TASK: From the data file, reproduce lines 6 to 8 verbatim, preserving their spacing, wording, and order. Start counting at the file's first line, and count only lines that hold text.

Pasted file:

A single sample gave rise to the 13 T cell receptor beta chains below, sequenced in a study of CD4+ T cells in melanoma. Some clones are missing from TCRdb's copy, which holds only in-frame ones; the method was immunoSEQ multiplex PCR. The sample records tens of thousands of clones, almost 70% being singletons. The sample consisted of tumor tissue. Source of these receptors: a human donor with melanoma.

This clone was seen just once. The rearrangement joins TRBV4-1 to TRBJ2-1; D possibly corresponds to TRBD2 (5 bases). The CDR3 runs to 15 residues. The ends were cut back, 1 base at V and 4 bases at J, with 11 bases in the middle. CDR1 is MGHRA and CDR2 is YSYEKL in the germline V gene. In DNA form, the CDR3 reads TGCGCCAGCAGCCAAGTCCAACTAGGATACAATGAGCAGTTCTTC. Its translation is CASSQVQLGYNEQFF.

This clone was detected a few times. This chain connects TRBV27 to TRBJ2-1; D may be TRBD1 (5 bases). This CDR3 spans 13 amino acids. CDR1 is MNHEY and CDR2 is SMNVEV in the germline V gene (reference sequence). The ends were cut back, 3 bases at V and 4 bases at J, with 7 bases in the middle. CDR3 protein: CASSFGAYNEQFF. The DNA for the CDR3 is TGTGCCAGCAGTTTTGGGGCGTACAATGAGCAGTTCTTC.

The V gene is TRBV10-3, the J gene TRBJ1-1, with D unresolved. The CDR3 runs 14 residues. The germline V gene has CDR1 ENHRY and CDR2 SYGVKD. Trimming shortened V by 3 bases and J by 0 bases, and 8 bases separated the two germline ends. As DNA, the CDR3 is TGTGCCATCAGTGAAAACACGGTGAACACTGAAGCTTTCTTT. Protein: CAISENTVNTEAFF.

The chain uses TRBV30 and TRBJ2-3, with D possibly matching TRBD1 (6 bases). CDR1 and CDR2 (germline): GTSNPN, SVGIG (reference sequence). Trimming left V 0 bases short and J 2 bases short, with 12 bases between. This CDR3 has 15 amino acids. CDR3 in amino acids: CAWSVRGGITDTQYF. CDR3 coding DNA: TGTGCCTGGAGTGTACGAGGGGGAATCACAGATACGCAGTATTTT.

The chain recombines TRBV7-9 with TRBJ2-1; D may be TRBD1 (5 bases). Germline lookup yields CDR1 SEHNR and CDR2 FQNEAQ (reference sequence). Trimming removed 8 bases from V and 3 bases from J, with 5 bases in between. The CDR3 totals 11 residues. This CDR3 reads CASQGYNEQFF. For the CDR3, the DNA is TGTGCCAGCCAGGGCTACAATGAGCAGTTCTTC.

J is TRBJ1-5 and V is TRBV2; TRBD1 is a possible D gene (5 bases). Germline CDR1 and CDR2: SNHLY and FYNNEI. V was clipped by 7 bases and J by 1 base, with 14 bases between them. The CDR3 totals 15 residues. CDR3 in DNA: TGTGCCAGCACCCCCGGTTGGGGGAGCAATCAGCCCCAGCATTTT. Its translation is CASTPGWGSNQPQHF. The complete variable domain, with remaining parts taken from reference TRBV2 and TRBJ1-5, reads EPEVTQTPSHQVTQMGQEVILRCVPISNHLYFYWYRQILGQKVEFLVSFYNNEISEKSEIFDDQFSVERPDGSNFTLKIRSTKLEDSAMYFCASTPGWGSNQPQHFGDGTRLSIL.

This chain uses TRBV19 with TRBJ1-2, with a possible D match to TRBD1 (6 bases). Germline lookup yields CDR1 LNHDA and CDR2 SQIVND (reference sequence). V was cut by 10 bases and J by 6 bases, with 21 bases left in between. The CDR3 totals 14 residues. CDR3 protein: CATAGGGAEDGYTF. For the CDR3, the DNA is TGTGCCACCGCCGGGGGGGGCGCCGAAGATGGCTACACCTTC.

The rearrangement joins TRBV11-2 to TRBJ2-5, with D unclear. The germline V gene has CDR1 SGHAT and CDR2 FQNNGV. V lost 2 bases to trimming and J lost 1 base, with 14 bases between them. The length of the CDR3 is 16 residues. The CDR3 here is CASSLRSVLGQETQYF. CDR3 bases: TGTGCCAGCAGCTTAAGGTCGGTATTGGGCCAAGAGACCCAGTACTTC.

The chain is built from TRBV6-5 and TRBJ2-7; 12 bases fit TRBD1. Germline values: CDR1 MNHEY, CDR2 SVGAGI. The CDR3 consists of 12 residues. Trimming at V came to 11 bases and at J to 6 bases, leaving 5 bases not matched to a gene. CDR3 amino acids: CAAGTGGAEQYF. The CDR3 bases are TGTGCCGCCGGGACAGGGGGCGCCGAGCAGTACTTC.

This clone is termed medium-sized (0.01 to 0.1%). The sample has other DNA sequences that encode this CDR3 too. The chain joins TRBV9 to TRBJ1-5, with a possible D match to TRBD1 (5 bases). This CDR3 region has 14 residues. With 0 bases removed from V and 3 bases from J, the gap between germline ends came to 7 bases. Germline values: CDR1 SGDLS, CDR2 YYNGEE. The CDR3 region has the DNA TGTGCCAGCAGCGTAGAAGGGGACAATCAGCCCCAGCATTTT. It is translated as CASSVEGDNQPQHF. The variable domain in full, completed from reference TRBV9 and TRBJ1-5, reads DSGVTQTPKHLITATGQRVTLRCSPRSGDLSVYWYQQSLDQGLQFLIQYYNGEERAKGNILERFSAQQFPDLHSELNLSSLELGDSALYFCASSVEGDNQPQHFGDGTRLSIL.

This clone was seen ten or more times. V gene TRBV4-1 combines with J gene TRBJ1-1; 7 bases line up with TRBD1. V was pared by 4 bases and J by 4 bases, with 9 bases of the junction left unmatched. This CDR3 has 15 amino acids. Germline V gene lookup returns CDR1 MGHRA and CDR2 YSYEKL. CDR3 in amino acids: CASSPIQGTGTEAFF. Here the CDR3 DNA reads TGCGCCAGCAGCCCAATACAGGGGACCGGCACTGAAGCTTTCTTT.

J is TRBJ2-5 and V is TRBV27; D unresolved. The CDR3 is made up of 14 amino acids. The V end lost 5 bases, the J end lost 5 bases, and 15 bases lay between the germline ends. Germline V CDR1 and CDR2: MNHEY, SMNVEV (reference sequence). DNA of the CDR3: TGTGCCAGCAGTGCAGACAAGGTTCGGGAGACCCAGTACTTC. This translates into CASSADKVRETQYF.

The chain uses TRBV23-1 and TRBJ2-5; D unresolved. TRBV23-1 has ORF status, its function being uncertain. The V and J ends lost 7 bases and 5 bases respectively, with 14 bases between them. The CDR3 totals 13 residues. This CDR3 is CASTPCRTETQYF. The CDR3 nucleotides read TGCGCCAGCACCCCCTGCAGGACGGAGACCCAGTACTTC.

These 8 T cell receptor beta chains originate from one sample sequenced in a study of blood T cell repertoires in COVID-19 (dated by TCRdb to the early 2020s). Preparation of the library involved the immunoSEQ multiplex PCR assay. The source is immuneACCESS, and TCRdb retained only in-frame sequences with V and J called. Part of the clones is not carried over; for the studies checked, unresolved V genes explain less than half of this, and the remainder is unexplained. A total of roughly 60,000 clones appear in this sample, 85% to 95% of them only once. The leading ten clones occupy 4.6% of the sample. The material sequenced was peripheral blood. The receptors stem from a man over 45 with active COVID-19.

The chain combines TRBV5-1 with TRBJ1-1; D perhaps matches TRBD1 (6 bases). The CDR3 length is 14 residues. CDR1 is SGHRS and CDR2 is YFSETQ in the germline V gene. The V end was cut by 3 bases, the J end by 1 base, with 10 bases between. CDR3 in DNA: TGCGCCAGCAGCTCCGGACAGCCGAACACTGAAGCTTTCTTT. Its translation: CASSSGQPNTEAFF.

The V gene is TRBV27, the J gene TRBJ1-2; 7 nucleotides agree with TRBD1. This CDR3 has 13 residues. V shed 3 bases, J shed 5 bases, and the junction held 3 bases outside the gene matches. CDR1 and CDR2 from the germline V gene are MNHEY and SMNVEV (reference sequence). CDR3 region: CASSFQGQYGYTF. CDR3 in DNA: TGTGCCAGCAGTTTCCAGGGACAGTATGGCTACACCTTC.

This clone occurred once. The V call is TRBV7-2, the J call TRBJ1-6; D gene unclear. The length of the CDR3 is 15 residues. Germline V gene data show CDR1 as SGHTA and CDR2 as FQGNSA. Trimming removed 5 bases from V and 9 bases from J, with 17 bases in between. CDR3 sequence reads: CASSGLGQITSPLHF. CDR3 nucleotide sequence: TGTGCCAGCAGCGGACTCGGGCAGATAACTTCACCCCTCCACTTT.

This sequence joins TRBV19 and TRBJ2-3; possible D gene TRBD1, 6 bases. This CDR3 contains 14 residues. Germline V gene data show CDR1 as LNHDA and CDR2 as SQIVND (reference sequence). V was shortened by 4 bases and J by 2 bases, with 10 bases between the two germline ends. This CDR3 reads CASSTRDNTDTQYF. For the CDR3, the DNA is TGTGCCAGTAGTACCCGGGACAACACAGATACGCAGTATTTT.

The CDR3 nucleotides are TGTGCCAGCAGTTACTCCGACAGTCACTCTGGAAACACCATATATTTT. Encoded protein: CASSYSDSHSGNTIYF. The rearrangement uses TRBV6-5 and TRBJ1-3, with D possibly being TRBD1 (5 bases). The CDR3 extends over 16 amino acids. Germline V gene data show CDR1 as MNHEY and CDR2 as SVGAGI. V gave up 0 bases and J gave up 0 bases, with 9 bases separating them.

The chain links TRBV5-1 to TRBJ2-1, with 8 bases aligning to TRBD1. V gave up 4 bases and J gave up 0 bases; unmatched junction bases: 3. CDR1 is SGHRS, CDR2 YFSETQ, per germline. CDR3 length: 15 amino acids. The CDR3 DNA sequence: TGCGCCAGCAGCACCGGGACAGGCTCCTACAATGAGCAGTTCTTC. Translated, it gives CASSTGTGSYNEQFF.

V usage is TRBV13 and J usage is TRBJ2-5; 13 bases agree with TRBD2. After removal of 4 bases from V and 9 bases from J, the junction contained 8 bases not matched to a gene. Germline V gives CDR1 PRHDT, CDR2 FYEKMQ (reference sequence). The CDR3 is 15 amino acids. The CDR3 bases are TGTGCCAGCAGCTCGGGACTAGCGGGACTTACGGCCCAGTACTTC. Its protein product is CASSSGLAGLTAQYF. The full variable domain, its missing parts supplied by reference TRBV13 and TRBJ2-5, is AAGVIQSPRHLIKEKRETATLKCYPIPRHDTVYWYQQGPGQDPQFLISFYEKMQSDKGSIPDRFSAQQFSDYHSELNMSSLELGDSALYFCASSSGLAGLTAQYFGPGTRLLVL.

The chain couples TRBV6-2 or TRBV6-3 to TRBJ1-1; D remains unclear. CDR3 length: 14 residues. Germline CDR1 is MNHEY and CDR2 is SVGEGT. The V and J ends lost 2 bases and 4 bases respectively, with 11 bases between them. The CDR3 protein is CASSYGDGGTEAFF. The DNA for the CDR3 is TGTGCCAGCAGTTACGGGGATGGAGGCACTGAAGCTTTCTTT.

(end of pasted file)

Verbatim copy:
The chain recombines TRBV7-9 with TRBJ2-1; D may be TRBD1 (5 bases). Germline lookup yields CDR1 SEHNR and CDR2 FQNEAQ (reference sequence). Trimming removed 8 bases from V and 3 bases from J, with 5 bases in between. The CDR3 totals 11 residues. This CDR3 reads CASQGYNEQFF. For the CDR3, the DNA is TGTGCCAGCCAGGGCTACAATGAGCAGTTCTTC.

J is TRBJ1-5 and V is TRBV2; TRBD1 is a possible D gene (5 bases). Germline CDR1 and CDR2: SNHLY and FYNNEI. V was clipped by 7 bases and J by 1 base, with 14 bases between them. The CDR3 totals 15 residues. CDR3 in DNA: TGTGCCAGCACCCCCGGTTGGGGGAGCAATCAGCCCCAGCATTTT. Its translation is CASTPGWGSNQPQHF. The complete variable domain, with remaining parts taken from reference TRBV2 and TRBJ1-5, reads EPEVTQTPSHQVTQMGQEVILRCVPISNHLYFYWYRQILGQKVEFLVSFYNNEISEKSEIFDDQFSVERPDGSNFTLKIRSTKLEDSAMYFCASTPGWGSNQPQHFGDGTRLSIL.

This chain uses TRBV19 with TRBJ1-2, with a possible D match to TRBD1 (6 bases). Germline lookup yields CDR1 LNHDA and CDR2 SQIVND (reference sequence). V was cut by 10 bases and J by 6 bases, with 21 bases left in between. The CDR3 totals 14 residues. CDR3 protein: CATAGGGAEDGYTF. For the CDR3, the DNA is TGTGCCACCGCCGGGGGGGGCGCCGAAGATGGCTACACCTTC.